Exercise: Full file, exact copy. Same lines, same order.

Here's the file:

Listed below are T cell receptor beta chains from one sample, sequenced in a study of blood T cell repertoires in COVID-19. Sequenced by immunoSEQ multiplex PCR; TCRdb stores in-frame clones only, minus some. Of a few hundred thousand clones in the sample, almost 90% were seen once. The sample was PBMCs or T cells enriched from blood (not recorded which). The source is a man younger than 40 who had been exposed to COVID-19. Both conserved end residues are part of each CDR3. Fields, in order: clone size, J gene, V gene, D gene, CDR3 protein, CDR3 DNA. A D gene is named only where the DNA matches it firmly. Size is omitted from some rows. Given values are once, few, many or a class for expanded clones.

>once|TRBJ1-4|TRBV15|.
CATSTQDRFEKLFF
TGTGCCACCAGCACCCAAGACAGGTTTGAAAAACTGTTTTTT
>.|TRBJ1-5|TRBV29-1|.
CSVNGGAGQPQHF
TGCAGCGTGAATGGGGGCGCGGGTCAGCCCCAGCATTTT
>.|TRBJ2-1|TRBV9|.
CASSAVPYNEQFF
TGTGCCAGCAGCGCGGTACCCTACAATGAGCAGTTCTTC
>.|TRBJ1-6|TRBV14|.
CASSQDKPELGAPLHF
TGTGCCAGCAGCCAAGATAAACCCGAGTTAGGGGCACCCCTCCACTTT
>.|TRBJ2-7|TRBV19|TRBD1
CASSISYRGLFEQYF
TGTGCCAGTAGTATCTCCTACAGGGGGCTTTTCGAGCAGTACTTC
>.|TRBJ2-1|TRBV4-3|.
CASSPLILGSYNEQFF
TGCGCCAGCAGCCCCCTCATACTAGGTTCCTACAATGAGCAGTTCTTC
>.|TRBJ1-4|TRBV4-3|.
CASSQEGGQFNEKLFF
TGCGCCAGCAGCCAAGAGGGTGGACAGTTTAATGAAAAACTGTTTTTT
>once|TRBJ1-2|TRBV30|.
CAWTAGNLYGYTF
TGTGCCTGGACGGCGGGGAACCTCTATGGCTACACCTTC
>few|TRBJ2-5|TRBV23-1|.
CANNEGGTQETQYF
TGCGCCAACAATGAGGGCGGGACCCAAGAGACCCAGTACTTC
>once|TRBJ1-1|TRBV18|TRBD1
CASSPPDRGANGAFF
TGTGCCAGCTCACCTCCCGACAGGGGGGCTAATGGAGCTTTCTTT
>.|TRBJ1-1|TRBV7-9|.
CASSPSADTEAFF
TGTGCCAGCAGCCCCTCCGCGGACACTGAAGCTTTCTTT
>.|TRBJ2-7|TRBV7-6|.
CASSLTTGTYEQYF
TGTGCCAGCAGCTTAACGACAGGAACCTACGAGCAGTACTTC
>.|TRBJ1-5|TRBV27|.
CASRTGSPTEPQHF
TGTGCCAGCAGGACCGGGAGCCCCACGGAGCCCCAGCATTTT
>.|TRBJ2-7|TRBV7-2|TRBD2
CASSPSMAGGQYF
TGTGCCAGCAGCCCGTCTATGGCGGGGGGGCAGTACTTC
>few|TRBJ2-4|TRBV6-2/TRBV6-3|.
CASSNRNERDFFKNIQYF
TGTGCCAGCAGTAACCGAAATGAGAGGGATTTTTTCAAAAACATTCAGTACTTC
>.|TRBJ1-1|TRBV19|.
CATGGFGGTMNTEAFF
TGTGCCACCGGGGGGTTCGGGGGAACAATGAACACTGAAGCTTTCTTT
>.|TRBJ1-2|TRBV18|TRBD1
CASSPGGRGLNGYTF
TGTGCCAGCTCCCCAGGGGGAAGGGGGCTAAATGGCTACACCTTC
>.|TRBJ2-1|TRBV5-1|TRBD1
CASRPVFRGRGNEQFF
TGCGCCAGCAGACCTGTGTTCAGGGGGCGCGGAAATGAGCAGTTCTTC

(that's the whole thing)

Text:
Listed below are T cell receptor beta chains from one sample, sequenced in a study of blood T cell repertoires in COVID-19. Sequenced by immunoSEQ multiplex PCR; TCRdb stores in-frame clones only, minus some. Of a few hundred thousand clones in the sample, almost 90% were seen once. The sample was PBMCs or T cells enriched from blood (not recorded which). The source is a man younger than 40 who had been exposed to COVID-19. Both conserved end residues are part of each CDR3. Fields, in order: clone size, J gene, V gene, D gene, CDR3 protein, CDR3 DNA. A D gene is named only where the DNA matches it firmly. Size is omitted from some rows. Given values are once, few, many or a class for expanded clones.

>once|TRBJ1-4|TRBV15|.
CATSTQDRFEKLFF
TGTGCCACCAGCACCCAAGACAGGTTTGAAAAACTGTTTTTT
>.|TRBJ1-5|TRBV29-1|.
CSVNGGAGQPQHF
TGCAGCGTGAATGGGGGCGCGGGTCAGCCCCAGCATTTT
>.|TRBJ2-1|TRBV9|.
CASSAVPYNEQFF
TGTGCCAGCAGCGCGGTACCCTACAATGAGCAGTTCTTC
>.|TRBJ1-6|TRBV14|.
CASSQDKPELGAPLHF
TGTGCCAGCAGCCAAGATAAACCCGAGTTAGGGGCACCCCTCCACTTT
>.|TRBJ2-7|TRBV19|TRBD1
CASSISYRGLFEQYF
TGTGCCAGTAGTATCTCCTACAGGGGGCTTTTCGAGCAGTACTTC
>.|TRBJ2-1|TRBV4-3|.
CASSPLILGSYNEQFF
TGCGCCAGCAGCCCCCTCATACTAGGTTCCTACAATGAGCAGTTCTTC
>.|TRBJ1-4|TRBV4-3|.
CASSQEGGQFNEKLFF
TGCGCCAGCAGCCAAGAGGGTGGACAGTTTAATGAAAAACTGTTTTTT
>once|TRBJ1-2|TRBV30|.
CAWTAGNLYGYTF
TGTGCCTGGACGGCGGGGAACCTCTATGGCTACACCTTC
>few|TRBJ2-5|TRBV23-1|.
CANNEGGTQETQYF
TGCGCCAACAATGAGGGCGGGACCCAAGAGACCCAGTACTTC
>once|TRBJ1-1|TRBV18|TRBD1
CASSPPDRGANGAFF
TGTGCCAGCTCACCTCCCGACAGGGGGGCTAATGGAGCTTTCTTT
>.|TRBJ1-1|TRBV7-9|.
CASSPSADTEAFF
TGTGCCAGCAGCCCCTCCGCGGACACTGAAGCTTTCTTT
>.|TRBJ2-7|TRBV7-6|.
CASSLTTGTYEQYF
TGTGCCAGCAGCTTAACGACAGGAACCTACGAGCAGTACTTC
>.|TRBJ1-5|TRBV27|.
CASRTGSPTEPQHF
TGTGCCAGCAGGACCGGGAGCCCCACGGAGCCCCAGCATTTT
>.|TRBJ2-7|TRBV7-2|TRBD2
CASSPSMAGGQYF
TGTGCCAGCAGCCCGTCTATGGCGGGGGGGCAGTACTTC
>few|TRBJ2-4|TRBV6-2/TRBV6-3|.
CASSNRNERDFFKNIQYF
TGTGCCAGCAGTAACCGAAATGAGAGGGATTTTTTCAAAAACATTCAGTACTTC
>.|TRBJ1-1|TRBV19|.
CATGGFGGTMNTEAFF
TGTGCCACCGGGGGGTTCGGGGGAACAATGAACACTGAAGCTTTCTTT
>.|TRBJ1-2|TRBV18|TRBD1
CASSPGGRGLNGYTF
TGTGCCAGCTCCCCAGGGGGAAGGGGGCTAAATGGCTACACCTTC
>.|TRBJ2-1|TRBV5-1|TRBD1
CASRPVFRGRGNEQFF
TGCGCCAGCAGACCTGTGTTCAGGGGGCGCGGAAATGAGCAGTTCTTC